You probably don’t want to use SaunterTestCase directly – here is how

In addition to providing a class to serve as the top of the page object inheritance tree, Saunter also provides a class that your scripts should inherit from. Actually there are two, though a script will only ever inherit from one.

  • saunter.testcase.remotecontrol.SaunterTestCase if you want to use the Selenium Remote Control API
  • saunter.testcase.webdriver.SaunterTestCase if you want to use the new WebDriver API. This is done through the Remote WebDriver interface for ease of integration into cloud providers
from saunter.testcase.remotecontrol import SaunterTestCase

class CheckLoginExample(SaunterTestCase):
    @pytest.marks('deep', 'sauce', 'login')
    def test_incorrect_login(self):

The SaunterTestCase class handles the creation of the Selenium session (either locally or to Sauce Labs). It also includes some ‘soft asserts’ that can be used by scripts. Those familiar with Selenium IDE and its various verify_* commands will understand was a ‘soft assert’ is. They will fail the script at the end, but will proceed until that point as if nothing went wrong.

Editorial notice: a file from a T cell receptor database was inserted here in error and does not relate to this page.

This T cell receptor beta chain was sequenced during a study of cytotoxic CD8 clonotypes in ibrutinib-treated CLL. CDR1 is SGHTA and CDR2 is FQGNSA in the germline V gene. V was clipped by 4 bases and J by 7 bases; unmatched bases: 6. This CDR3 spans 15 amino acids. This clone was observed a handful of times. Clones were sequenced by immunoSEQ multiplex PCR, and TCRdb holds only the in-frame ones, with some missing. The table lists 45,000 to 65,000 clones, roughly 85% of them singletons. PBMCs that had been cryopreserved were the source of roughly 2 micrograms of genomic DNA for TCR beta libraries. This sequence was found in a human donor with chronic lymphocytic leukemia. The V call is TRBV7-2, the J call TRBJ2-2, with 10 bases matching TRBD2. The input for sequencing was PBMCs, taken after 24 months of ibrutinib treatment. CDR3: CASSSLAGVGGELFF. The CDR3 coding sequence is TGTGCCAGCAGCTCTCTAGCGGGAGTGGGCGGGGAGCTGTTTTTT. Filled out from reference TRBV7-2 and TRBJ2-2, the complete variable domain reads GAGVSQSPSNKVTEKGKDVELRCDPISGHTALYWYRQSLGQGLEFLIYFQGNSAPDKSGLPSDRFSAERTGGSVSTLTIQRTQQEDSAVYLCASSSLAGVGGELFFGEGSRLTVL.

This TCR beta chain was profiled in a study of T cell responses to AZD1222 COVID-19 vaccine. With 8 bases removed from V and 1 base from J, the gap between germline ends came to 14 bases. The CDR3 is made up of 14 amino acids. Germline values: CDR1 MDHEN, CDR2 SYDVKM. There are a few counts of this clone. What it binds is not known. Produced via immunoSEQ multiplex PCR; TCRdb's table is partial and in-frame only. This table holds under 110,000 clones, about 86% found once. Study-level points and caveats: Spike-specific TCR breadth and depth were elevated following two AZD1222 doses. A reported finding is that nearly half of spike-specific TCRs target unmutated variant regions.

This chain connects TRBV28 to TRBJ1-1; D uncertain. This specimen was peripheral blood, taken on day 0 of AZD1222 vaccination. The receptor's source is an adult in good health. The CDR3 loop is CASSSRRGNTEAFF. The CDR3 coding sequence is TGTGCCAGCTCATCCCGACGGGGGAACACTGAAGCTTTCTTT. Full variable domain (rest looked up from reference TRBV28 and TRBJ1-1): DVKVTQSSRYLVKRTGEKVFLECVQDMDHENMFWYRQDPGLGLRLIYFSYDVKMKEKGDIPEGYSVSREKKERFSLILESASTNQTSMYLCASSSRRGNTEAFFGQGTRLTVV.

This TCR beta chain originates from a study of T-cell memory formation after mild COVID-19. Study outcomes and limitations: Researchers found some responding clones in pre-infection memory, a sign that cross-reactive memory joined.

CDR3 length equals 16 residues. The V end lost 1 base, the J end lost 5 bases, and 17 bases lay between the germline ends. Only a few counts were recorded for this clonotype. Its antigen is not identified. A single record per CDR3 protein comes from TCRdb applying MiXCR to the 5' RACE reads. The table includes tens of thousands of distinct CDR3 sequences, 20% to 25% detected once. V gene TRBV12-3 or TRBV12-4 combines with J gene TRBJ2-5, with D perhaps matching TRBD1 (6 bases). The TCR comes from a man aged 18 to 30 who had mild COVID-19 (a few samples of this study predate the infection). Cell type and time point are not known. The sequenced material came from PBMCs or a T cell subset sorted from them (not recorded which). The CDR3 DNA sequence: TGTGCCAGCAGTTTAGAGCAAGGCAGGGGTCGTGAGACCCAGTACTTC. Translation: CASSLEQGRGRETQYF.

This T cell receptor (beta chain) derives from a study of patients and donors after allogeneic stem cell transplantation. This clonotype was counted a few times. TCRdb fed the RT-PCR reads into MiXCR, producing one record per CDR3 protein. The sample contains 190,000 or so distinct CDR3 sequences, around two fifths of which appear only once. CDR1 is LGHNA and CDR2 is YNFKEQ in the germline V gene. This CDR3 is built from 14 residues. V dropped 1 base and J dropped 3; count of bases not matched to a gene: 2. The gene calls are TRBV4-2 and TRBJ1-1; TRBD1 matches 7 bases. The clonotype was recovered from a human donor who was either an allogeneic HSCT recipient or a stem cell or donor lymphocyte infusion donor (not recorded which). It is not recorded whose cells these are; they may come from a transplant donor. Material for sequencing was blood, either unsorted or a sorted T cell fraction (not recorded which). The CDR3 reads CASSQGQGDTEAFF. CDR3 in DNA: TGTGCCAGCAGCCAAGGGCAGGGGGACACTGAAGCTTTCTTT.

You will find quickly though that you desire a custom assert or verify command inside a script. And similar to with pages, you could modify SaunterTestCase directly, but you then risk losing the code during the next upgrade. Instead, you should create a site-specific TestCase class that inherits from SaunterTestCase and which all your scripts use. This module should live in the modules directory.

from saunter.testcase.webdriver import SaunterTestCase

class YourSiteTestCase(SaunterTestCase):
    def your_custom_assert(self, left, right):
        return True

With this in place, the example script from the beginning will look like this.

import your_site_test_case

class CheckLoginExample(your_site_test_case.YourSiteTestCase):
    @pytest.marks('deep', 'sauce', 'login')
    def test_incorrect_login(self):
      self.your_custom_assert("one", "two")

While it is perfectly doable to inherit directly from SaunterTestCase, it is advisable to inject a layer in between your script and what Saunter provides to isolate scripts from framework changes and to create a single place for site-specific customizations.

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